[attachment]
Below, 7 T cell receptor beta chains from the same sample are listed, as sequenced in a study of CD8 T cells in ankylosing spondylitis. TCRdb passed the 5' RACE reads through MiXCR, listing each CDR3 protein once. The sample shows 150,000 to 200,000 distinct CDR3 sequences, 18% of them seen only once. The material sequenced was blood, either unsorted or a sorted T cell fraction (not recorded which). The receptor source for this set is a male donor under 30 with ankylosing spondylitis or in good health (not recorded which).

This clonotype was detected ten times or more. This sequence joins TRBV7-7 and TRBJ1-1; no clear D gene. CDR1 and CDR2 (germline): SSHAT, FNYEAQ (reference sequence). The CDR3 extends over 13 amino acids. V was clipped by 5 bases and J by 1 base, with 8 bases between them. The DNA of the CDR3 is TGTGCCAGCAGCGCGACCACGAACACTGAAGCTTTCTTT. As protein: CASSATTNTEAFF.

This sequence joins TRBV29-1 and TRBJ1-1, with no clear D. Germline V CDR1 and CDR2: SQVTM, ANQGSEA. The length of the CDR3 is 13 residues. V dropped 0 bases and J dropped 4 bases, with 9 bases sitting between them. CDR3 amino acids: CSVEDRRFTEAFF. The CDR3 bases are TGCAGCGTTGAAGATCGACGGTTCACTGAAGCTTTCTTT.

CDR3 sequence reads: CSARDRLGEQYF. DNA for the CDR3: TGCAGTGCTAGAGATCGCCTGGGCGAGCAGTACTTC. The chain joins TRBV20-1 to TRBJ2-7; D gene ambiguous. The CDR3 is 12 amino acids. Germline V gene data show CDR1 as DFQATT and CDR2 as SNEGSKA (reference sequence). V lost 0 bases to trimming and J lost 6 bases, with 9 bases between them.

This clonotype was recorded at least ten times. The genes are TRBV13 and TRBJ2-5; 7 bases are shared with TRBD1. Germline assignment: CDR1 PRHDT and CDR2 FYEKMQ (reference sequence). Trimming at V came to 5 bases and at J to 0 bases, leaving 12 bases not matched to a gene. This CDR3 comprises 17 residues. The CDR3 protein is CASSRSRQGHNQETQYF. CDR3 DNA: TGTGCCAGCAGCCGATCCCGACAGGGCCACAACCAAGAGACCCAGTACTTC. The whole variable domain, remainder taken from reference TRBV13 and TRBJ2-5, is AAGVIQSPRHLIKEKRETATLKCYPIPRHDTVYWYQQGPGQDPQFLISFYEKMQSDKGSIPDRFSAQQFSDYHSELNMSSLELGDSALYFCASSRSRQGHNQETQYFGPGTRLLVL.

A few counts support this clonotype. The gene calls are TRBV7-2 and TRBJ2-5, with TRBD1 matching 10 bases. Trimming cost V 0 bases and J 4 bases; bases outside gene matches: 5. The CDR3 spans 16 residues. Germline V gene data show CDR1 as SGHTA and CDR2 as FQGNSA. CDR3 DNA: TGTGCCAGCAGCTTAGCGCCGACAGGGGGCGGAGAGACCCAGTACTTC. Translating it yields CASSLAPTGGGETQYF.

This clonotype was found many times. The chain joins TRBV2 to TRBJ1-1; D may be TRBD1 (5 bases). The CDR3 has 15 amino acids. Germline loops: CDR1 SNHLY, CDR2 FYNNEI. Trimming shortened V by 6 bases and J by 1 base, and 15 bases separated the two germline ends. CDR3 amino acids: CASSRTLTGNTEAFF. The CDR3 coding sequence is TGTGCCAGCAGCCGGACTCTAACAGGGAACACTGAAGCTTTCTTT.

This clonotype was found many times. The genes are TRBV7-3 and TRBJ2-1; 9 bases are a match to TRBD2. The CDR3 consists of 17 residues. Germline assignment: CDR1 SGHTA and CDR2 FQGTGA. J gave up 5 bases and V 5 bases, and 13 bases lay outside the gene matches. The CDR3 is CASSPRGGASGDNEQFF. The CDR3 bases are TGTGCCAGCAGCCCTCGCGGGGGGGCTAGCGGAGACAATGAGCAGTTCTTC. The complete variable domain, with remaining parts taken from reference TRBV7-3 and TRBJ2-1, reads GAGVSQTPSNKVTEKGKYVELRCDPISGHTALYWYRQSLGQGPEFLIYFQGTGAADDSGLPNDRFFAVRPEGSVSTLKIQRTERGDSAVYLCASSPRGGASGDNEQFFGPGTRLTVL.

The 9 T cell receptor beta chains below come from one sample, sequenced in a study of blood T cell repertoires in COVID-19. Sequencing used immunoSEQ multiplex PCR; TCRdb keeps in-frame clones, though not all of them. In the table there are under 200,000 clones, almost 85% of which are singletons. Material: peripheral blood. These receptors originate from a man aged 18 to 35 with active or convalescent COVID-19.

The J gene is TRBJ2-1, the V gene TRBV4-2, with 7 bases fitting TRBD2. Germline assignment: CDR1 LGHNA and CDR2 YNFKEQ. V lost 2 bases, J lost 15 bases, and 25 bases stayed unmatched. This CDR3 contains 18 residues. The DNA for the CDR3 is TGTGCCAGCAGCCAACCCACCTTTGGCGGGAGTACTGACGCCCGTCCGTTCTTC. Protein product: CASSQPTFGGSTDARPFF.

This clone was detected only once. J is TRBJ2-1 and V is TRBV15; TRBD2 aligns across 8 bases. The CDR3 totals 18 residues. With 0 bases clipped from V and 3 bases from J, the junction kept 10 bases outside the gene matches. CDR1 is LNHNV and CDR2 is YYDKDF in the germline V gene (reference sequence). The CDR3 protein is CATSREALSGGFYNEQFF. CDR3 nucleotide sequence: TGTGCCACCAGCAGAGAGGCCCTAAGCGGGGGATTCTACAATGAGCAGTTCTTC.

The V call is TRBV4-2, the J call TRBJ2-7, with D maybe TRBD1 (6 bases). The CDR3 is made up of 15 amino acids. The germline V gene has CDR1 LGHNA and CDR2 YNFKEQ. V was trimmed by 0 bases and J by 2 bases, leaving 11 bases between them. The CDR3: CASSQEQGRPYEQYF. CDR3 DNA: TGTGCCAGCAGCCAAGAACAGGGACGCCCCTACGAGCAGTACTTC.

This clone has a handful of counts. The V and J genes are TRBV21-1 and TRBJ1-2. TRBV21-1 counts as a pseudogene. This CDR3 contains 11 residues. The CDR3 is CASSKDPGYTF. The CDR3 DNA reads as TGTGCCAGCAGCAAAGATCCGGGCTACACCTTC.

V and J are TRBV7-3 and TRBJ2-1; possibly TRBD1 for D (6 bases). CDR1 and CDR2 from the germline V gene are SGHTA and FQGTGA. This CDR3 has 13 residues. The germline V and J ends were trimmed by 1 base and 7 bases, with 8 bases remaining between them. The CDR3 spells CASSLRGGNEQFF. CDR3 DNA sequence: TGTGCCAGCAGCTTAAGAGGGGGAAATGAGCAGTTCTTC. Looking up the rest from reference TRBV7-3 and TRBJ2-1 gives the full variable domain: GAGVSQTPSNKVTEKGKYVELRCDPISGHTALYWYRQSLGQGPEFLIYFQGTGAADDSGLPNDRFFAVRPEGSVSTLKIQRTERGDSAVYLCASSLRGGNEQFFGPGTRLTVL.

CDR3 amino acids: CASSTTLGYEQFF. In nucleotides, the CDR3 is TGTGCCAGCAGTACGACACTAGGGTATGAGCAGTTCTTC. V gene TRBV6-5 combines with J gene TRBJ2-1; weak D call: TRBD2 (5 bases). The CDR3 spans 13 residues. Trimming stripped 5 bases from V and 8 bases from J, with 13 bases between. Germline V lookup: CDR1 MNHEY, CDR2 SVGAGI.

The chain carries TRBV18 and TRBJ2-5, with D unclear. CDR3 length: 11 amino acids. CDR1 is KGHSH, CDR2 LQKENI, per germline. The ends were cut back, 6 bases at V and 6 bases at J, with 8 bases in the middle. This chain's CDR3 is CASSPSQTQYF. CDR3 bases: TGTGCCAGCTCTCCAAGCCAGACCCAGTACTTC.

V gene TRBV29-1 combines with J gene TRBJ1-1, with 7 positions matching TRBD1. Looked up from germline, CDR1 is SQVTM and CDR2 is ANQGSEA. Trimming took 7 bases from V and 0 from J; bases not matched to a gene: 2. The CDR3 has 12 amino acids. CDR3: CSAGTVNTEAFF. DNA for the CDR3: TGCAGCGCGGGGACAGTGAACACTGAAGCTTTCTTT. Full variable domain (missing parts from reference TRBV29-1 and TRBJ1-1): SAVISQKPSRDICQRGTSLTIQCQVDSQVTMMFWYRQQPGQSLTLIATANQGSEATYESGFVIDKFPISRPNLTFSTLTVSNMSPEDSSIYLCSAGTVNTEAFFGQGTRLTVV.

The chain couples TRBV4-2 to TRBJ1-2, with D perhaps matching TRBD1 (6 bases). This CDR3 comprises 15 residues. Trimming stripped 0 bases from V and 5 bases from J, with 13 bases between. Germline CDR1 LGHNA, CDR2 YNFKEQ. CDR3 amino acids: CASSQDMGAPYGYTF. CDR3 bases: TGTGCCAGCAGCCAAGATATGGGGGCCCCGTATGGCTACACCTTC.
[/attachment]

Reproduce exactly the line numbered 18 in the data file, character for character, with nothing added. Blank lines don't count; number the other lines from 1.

The chain couples TRBV4-2 to TRBJ1-2, with D perhaps matching TRBD1 (6 bases). This CDR3 comprises 15 residues. Trimming stripped 0 bases from V and 5 bases from J, with 13 bases between. Germline CDR1 LGHNA, CDR2 YNFKEQ. CDR3 amino acids: CASSQDMGAPYGYTF. CDR3 bases: TGTGCCAGCAGCCAAGATATGGGGGCCCCGTATGGCTACACCTTC.